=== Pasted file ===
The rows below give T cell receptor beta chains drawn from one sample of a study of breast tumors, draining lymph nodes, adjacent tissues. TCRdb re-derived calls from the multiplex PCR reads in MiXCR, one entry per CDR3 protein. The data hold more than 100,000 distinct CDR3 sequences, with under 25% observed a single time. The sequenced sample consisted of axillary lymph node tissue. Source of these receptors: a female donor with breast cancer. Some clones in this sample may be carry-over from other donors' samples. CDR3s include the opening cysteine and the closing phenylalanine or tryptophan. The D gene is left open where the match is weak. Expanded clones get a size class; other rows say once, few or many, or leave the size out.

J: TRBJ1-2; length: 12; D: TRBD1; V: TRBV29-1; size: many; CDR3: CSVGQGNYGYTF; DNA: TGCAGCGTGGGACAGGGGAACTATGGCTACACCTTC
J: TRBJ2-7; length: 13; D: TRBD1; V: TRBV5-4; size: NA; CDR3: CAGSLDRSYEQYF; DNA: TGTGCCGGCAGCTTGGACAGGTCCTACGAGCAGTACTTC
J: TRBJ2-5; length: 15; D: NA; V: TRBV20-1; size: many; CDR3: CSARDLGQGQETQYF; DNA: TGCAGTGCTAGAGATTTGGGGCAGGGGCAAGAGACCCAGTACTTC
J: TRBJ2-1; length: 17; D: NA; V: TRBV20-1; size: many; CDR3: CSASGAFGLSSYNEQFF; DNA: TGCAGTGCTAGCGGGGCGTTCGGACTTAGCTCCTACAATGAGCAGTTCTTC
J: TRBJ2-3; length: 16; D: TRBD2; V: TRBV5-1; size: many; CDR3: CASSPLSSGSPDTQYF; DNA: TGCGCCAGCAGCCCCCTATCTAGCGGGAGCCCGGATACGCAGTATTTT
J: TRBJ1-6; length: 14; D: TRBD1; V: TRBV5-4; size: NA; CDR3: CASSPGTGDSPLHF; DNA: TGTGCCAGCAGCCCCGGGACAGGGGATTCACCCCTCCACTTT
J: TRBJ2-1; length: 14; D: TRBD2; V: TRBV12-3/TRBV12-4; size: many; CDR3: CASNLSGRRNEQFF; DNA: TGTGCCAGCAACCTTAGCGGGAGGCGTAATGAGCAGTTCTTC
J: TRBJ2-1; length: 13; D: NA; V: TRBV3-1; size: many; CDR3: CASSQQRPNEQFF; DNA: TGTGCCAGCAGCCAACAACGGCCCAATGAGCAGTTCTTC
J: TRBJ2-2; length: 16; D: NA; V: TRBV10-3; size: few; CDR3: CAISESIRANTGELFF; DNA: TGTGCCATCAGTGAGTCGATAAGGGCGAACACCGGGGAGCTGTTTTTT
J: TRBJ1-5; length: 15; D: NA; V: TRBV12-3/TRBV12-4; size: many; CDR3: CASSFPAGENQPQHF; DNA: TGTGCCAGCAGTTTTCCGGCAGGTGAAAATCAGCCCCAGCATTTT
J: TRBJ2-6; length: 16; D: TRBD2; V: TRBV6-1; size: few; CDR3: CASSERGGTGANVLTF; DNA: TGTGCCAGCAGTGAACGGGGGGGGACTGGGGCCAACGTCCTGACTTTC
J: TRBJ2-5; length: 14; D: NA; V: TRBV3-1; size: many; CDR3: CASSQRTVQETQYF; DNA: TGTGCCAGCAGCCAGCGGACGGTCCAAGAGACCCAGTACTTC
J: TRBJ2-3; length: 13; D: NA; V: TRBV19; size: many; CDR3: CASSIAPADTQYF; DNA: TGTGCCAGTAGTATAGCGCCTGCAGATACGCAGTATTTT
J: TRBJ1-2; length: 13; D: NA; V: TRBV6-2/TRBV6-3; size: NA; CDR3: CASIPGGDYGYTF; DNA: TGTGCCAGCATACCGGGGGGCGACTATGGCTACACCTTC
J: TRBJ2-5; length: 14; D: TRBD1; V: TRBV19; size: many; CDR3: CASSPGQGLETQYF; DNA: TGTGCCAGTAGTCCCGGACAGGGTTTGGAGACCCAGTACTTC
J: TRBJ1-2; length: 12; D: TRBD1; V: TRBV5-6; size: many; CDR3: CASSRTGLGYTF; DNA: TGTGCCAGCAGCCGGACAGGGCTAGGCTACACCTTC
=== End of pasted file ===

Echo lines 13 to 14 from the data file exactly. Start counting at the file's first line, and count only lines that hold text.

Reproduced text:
J: TRBJ2-5; length: 14; D: NA; V: TRBV3-1; size: many; CDR3: CASSQRTVQETQYF; DNA: TGTGCCAGCAGCCAGCGGACGGTCCAAGAGACCCAGTACTTC
J: TRBJ2-3; length: 13; D: NA; V: TRBV19; size: many; CDR3: CASSIAPADTQYF; DNA: TGTGCCAGTAGTATAGCGCCTGCAGATACGCAGTATTTT